Transgender and Polyamory

callsignhusker callsignhusker
I've been thinking about how society likes to conform and shape itself into binaries and how many people feel they must either fit the "man" role or the "woman" role... When really I like many others would like to fit both roles in different ways; I don't fit the mold. I feel that transgendered people sometimes try to force themselves into one of those two roles when they could fulfill both.

The second part of my thoughts on this lately has been about polyamory. In a two person relationship there is an impetus for one person to fulfill a more 'male' role and for one person to fulfill a more 'female' role. My point is, that perhaps polyamorous relationships don't have quite as much of this pressure just by virtue of their multiperson structure. I don't know where I'm going with this.

What do you you folks think? I guess my overall point is that a polyamorous relationship could be a uniquely good fit for some trans people..
03/13/2011
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That Man from Mars That Man from Mars
Quote:
Originally posted by callsignhusker
I've been thinking about how society likes to conform and shape itself into binaries and how many people feel they must either fit the "man" role or the "woman" role... When really I like many others would like to fit both ... More
I don't think anyone can fit either role entirely. Everyone's some variation. The whole 'gender binary' thing is defunct, but it never was absolute anyhow. Seems a lot of kids these days don't get that. It's a spectrum. Always has been, always will be.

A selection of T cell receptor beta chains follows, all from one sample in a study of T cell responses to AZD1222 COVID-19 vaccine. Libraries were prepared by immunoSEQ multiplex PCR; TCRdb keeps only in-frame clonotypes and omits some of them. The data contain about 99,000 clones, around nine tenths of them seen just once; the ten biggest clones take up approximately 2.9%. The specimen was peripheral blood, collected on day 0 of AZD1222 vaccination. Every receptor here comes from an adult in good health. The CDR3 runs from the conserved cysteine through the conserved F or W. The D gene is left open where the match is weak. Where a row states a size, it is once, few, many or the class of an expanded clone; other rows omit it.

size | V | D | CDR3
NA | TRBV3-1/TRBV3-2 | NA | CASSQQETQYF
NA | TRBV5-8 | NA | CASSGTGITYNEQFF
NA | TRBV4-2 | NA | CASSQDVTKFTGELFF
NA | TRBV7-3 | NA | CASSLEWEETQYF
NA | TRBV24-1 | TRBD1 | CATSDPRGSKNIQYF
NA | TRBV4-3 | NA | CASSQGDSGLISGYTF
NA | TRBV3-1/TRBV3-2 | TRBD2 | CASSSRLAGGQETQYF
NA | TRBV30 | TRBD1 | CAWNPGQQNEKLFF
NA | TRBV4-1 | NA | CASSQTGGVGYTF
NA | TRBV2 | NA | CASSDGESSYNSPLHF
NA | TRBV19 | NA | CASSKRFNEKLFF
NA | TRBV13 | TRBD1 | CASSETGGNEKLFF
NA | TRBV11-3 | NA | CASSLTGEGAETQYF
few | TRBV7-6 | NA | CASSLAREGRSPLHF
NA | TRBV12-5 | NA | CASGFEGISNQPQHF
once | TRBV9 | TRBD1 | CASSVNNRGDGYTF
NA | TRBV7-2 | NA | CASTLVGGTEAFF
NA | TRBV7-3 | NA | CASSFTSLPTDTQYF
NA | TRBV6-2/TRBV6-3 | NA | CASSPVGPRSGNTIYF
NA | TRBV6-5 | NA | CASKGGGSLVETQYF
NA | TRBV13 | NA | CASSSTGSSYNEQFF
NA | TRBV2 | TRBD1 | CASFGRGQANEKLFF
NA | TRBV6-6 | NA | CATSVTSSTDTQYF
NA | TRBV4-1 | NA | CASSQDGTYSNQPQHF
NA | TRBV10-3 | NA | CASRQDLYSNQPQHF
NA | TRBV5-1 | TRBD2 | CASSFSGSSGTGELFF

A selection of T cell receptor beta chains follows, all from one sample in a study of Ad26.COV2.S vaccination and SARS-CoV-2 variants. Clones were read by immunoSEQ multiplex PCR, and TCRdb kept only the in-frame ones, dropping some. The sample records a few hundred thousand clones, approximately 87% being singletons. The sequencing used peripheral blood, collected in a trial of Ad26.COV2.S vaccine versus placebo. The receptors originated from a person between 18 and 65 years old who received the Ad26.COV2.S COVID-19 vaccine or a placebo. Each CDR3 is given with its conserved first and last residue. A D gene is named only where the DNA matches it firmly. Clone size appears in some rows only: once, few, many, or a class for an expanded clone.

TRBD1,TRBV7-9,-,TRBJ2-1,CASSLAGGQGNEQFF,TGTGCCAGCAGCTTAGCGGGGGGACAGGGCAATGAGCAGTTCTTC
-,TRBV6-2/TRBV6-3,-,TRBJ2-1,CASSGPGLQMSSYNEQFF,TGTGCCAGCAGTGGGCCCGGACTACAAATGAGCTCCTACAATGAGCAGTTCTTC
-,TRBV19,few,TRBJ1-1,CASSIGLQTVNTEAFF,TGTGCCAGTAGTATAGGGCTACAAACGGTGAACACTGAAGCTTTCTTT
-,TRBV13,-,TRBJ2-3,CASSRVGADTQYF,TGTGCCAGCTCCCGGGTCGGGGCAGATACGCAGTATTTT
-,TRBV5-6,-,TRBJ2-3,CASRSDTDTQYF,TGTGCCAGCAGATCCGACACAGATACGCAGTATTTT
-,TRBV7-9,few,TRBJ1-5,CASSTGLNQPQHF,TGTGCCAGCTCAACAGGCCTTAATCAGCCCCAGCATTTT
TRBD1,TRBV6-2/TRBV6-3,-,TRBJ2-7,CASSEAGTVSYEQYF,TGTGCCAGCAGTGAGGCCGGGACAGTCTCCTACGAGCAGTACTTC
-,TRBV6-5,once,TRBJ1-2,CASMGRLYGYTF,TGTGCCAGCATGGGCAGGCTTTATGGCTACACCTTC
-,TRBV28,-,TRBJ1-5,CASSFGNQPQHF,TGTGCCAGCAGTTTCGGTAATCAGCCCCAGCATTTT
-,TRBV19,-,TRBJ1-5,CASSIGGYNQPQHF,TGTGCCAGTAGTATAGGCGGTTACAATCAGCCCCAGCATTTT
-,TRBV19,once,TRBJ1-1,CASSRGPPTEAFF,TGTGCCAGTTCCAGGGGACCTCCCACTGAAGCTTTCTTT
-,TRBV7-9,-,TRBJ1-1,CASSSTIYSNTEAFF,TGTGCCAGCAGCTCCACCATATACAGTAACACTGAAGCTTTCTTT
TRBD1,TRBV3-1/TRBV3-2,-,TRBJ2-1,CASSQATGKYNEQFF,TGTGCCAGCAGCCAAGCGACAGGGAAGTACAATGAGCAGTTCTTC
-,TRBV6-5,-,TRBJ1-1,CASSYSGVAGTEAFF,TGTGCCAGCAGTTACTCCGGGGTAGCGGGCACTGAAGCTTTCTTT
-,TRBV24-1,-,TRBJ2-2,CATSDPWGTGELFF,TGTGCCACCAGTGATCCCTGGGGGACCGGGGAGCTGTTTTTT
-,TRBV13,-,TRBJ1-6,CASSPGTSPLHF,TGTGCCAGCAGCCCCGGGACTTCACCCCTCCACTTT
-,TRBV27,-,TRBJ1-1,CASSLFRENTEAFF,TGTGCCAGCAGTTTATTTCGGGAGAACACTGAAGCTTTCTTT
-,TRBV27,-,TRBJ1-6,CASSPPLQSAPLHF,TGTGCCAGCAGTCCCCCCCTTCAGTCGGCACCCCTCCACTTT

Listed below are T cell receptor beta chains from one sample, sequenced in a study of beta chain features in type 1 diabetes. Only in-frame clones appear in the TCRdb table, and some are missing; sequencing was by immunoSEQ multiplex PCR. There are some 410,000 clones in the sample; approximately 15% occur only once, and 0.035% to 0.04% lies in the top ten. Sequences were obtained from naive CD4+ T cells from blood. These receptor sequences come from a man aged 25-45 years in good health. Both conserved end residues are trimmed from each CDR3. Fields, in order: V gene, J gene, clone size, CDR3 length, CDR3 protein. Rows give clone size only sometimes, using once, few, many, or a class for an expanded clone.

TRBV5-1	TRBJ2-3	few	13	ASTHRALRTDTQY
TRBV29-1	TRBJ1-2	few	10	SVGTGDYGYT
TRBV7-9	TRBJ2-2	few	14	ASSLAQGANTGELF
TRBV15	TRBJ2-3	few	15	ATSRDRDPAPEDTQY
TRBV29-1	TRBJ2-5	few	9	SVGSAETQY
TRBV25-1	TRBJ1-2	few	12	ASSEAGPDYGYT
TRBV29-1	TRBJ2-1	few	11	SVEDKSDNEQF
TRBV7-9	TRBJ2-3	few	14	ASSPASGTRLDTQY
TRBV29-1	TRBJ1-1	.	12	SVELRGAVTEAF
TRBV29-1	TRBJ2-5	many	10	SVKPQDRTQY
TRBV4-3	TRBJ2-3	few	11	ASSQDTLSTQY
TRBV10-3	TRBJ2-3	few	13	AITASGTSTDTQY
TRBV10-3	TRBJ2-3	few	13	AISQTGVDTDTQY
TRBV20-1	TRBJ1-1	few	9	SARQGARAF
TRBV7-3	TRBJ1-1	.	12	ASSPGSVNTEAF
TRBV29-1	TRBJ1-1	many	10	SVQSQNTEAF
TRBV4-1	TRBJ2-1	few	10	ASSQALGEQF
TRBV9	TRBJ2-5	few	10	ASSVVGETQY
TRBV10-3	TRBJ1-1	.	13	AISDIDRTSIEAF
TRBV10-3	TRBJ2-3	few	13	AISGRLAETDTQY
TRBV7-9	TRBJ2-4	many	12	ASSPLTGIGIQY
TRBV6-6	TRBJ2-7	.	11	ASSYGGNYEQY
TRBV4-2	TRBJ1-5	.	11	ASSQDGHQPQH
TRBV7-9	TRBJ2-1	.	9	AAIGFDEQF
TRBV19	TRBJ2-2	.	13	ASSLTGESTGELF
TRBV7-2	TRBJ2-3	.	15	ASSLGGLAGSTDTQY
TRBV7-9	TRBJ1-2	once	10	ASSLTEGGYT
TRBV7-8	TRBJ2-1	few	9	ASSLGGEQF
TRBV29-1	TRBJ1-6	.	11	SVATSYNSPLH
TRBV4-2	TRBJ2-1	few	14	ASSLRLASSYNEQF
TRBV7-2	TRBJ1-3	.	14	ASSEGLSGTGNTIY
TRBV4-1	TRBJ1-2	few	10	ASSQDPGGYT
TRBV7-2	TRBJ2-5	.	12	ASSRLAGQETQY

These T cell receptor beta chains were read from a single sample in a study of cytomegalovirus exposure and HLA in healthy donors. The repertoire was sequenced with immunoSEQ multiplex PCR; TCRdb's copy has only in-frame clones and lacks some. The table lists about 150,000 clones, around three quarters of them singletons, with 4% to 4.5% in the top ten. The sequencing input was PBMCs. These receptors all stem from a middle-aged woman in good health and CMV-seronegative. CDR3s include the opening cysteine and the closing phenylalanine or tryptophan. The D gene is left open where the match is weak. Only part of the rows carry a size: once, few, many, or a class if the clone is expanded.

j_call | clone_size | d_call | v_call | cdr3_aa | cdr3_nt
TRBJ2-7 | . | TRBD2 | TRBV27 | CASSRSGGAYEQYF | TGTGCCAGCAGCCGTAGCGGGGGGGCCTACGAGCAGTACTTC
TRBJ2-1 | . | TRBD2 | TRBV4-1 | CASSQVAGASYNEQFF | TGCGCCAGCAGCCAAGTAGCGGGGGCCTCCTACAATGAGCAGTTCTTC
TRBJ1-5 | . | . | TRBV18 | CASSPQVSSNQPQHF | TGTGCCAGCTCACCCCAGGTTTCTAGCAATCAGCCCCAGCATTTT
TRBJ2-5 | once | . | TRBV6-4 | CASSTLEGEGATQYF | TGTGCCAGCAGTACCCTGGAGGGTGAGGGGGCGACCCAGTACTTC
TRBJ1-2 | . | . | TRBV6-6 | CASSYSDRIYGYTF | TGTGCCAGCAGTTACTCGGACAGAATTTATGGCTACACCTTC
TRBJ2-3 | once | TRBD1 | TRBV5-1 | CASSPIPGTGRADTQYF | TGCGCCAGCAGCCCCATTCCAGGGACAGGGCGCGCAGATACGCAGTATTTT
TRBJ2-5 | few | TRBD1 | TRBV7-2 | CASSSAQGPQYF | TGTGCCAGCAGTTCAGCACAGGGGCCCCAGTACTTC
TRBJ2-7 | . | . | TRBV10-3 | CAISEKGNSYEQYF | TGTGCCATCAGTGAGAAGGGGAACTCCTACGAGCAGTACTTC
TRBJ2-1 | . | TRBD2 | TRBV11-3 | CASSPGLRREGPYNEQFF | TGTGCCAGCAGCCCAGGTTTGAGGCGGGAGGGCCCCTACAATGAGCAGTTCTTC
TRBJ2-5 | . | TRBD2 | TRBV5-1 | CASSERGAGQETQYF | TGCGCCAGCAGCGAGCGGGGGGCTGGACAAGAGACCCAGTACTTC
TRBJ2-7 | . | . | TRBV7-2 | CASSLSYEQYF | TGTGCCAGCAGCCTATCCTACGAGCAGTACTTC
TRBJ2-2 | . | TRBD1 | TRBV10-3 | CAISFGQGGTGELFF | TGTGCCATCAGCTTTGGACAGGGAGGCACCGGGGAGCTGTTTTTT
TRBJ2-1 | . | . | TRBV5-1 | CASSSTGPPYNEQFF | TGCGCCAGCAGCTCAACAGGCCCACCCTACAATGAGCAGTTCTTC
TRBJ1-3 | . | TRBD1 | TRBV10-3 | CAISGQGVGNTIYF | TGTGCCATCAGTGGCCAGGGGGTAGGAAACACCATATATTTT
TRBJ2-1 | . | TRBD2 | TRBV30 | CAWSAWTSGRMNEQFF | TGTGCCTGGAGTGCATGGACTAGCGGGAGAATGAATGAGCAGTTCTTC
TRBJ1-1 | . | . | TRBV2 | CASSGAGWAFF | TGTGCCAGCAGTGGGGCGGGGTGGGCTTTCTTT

I'm intersex. But I'm a man. I'm a man who has some effeminate qualities, but I am more 'male' than otherwise and so I identify as such. It's not some big complexity.
06/04/2011
G.L. Morrison G.L. Morrison
I'm not sure I understand the male/female role thing that is described in the question. Is this a more hetero-identified thing? Do you mean passive/active, top/bottom, dominant/submissive, fuck/get fucked?

I don't think trans people are any more polyamorous than anyone else. I've had a couple of translovers who id-ed as poly. If I used my anecdotal experience as evidence of anything, I'd actually say the opposite.

I think there is something alienating about growing up "different" and feeling like an outsider that makes one nostalgic for the "normalcy" you imagine others are experiencing. This can create a hunger for the white picket house style monogamy. Also taking hormones has emotional side effects. Testosterone makes one horny, angry and aggressive. Estrogen makes one weepy, oversensitive, etc.

Add a relationship to the chemistry set and you get jealousy, fighting, makeup sex, etc. Polyamory just means more people... not better relationships or better relationship skills.
06/05/2011
xxjoel xxjoel
I think you're just associating "female" with catcher, which is fucking ridiculous.
03/18/2012
GONE! GONE!